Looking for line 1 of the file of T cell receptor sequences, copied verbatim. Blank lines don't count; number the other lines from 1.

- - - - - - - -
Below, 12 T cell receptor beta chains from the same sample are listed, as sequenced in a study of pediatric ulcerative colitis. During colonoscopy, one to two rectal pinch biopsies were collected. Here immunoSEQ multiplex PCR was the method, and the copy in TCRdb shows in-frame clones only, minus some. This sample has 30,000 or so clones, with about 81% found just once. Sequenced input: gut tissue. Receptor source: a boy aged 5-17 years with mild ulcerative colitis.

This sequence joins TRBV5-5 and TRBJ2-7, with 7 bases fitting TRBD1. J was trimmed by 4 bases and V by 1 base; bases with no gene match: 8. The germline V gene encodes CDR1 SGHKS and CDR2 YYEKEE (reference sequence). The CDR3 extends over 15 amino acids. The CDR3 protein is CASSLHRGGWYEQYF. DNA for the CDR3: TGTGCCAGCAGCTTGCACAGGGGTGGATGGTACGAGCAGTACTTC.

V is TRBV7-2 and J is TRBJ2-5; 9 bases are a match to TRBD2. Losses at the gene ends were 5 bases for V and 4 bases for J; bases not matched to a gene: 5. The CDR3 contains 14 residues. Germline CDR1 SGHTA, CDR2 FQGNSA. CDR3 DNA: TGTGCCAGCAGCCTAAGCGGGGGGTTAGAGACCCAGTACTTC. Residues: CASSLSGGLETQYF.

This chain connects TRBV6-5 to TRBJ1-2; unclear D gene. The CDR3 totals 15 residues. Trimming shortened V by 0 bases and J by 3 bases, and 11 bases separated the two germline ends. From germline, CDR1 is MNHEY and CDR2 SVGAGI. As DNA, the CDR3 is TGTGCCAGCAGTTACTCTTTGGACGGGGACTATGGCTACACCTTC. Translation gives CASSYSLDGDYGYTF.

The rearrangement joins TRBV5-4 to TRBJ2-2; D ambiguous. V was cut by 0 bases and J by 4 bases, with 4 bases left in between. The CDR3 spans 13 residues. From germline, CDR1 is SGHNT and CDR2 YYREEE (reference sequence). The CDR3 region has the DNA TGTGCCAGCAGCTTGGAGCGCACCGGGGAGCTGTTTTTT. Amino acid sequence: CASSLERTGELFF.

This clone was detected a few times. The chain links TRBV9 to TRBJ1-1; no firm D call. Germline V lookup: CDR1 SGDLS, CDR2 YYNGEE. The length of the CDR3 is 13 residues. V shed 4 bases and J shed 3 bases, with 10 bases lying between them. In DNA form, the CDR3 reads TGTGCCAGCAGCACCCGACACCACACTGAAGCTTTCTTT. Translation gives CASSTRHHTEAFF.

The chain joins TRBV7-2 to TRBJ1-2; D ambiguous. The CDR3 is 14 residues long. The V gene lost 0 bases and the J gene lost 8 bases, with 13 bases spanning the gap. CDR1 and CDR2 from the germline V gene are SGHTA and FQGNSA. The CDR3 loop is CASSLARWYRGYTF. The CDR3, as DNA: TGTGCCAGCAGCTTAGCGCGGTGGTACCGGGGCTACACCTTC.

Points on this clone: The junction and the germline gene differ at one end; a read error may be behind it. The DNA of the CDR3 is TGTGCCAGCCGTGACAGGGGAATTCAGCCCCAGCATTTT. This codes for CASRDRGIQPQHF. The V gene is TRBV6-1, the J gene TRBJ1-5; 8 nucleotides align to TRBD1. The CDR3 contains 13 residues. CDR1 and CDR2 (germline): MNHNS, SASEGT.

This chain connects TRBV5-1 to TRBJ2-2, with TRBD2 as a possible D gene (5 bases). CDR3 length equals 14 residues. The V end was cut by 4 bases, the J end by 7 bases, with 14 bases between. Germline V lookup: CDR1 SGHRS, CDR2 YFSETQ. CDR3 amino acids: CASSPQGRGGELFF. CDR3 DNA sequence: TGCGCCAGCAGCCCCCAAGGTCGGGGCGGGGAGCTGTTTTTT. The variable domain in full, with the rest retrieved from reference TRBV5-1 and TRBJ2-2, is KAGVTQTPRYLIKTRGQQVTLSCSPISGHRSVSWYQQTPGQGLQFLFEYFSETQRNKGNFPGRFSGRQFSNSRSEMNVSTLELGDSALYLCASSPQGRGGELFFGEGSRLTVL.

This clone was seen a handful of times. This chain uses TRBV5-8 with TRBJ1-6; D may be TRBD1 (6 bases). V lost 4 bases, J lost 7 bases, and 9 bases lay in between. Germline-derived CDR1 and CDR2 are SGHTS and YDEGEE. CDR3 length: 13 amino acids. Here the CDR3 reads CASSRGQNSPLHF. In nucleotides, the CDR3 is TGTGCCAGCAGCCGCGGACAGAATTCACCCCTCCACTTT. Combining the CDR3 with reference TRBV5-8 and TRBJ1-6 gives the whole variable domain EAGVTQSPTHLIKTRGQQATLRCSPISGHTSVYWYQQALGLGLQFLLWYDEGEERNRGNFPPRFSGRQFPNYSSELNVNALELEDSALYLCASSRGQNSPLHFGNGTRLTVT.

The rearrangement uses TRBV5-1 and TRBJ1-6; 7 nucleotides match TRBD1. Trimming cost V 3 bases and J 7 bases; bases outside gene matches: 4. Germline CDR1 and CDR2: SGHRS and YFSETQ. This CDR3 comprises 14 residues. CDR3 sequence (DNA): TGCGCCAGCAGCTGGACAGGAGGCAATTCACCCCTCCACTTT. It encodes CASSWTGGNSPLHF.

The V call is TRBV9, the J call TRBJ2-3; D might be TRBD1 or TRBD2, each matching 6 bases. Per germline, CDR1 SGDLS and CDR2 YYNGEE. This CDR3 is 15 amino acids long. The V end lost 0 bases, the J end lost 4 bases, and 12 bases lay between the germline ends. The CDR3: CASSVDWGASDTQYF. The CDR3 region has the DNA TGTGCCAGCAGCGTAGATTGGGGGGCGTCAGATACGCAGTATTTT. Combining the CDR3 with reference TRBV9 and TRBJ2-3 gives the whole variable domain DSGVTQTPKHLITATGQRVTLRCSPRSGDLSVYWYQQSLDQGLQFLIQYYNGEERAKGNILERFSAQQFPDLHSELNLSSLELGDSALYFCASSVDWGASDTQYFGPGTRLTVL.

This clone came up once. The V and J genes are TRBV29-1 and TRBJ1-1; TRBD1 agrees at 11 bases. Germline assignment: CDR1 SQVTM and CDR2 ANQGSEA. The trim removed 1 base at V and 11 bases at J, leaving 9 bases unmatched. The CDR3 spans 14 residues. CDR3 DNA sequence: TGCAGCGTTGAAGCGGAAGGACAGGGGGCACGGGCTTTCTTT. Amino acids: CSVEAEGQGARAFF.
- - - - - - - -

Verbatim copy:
Below, 12 T cell receptor beta chains from the same sample are listed, as sequenced in a study of pediatric ulcerative colitis. During colonoscopy, one to two rectal pinch biopsies were collected. Here immunoSEQ multiplex PCR was the method, and the copy in TCRdb shows in-frame clones only, minus some. This sample has 30,000 or so clones, with about 81% found just once. Sequenced input: gut tissue. Receptor source: a boy aged 5-17 years with mild ulcerative colitis.